acp: Key inserted! Disconnecting and reconnecting using new SSH key...
==> acp: Machine booted and ready!
==> acp: Checking for guest additions in VM...
    acp: The guest additions on this VM do not match the installed version of
    acp: VirtualBox! In most cases this is fine, but in rare cases it can
    acp: prevent things such as shared folders from working properly. If you see
    acp: shared folder errors, please make sure the guest additions within the
    acp: virtual machine match the version of VirtualBox you have installed on
    acp: your host and reload your VM.
    acp: Guest Additions Version: 4.3.36
    acp: VirtualBox Version: 5.0
==> acp: Setting hostname...
==> acp: Mounting shared folders...
    acp: /vagrant => C:/Users/robertph/code/ansible/ansible_cisco_playground
    acp: /home/vagrant/shared => C:/Users/robertph/code/ansible/ansible_cisco_playground/shared
==> acp: Running provisioner: shell...
    acp: Running: C:/Users/robertph/AppData/Local/Temp/vagrant-shell20160803-7424-cqcd1j.sh
==> acp: stdin: is not a tty
==> acp: +-----------------------------------------------+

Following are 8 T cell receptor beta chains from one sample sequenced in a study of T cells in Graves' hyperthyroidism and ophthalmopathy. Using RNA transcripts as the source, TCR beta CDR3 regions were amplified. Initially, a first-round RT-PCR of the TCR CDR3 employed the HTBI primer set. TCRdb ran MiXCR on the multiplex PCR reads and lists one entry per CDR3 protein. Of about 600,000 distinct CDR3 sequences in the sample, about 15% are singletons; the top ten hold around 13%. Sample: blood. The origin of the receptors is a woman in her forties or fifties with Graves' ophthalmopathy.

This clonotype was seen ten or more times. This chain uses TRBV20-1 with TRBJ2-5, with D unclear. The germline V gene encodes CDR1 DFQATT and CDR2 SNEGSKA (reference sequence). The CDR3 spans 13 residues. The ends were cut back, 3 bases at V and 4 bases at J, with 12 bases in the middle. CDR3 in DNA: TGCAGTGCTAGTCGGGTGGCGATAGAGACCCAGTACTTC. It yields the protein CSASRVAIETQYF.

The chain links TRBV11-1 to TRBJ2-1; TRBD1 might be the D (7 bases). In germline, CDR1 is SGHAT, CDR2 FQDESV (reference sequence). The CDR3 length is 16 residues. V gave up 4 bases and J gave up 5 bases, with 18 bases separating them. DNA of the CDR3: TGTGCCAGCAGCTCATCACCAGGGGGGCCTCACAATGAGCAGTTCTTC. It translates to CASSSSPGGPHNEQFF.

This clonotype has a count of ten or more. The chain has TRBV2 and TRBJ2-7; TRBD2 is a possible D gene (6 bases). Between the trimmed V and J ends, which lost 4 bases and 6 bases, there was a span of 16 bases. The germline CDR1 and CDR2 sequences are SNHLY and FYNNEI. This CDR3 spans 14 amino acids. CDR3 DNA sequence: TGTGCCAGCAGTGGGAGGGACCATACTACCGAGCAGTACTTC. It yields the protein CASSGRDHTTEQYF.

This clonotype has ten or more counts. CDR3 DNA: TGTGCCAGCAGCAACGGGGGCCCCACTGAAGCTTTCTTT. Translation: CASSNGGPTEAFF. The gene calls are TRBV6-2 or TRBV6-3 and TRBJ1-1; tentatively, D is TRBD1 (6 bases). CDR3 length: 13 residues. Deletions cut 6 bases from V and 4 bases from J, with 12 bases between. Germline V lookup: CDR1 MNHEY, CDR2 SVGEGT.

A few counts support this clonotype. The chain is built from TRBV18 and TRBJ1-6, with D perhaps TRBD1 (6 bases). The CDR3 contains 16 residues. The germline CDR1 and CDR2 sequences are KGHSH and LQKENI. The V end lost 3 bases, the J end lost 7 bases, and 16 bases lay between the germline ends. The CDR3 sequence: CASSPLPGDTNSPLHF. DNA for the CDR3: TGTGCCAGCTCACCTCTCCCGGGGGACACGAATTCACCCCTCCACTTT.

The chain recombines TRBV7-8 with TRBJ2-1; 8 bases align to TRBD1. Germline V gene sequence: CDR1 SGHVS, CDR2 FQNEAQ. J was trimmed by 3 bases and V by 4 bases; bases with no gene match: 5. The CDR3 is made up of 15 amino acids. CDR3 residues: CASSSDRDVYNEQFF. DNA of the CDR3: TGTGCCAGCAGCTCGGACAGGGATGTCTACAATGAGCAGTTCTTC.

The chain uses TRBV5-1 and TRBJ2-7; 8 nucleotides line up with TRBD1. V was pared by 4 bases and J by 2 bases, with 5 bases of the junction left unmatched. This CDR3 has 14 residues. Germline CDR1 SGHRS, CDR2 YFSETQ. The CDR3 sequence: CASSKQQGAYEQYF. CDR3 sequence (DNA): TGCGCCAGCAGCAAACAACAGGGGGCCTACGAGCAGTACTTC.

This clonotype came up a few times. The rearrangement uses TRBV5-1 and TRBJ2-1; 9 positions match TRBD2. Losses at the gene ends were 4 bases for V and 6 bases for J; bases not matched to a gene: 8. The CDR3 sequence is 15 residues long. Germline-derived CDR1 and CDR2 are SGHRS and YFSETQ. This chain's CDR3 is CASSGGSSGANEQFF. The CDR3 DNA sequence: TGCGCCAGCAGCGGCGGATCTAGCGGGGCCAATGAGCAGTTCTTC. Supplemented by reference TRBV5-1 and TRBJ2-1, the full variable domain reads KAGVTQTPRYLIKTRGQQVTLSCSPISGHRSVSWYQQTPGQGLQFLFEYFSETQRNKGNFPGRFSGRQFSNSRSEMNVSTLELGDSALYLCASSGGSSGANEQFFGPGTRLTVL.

==> acp: | Provisioning Ansible Cisco Playground Machine |
==> acp: +-----------------------------------------------+
==> acp: Setting timezone...
==> acp: Adding dependencies...
==> acp: Adding Ansible repo...
==> acp: Updating apt-get...
==> acp: Installing Git...
==> acp: Installing Ansible...
==> acp: Installing ntc-ansible module...
==> acp: +----------------------------------------------+
==> acp: | Ansible Cisco Playground Machine Provisioned |
==> acp: +----------------------------------------------+
==> acp: |                Go build stuff!               |
==> acp: +----------------------------------------------+

The bottom part is the provision script, this will only run the first time the machine is started. Otherwise the output will be:

==> acp: Machine already provisioned. Run `vagrant provision` or use the `--provision`
==> acp: flag to force provisioning. Provisioners marked to run always will still run.

It will also be a lot quicker bringing the machine up, a few seconds maybe. So much quicker than dealing with Virtualbox manually.

We can check the status of the machine with vagrant status

Current machine states:

acp                       running (virtualbox)

The VM is running. To stop this VM, you can run `vagrant halt` to
shut it down forcefully, or you can run `vagrant suspend` to simply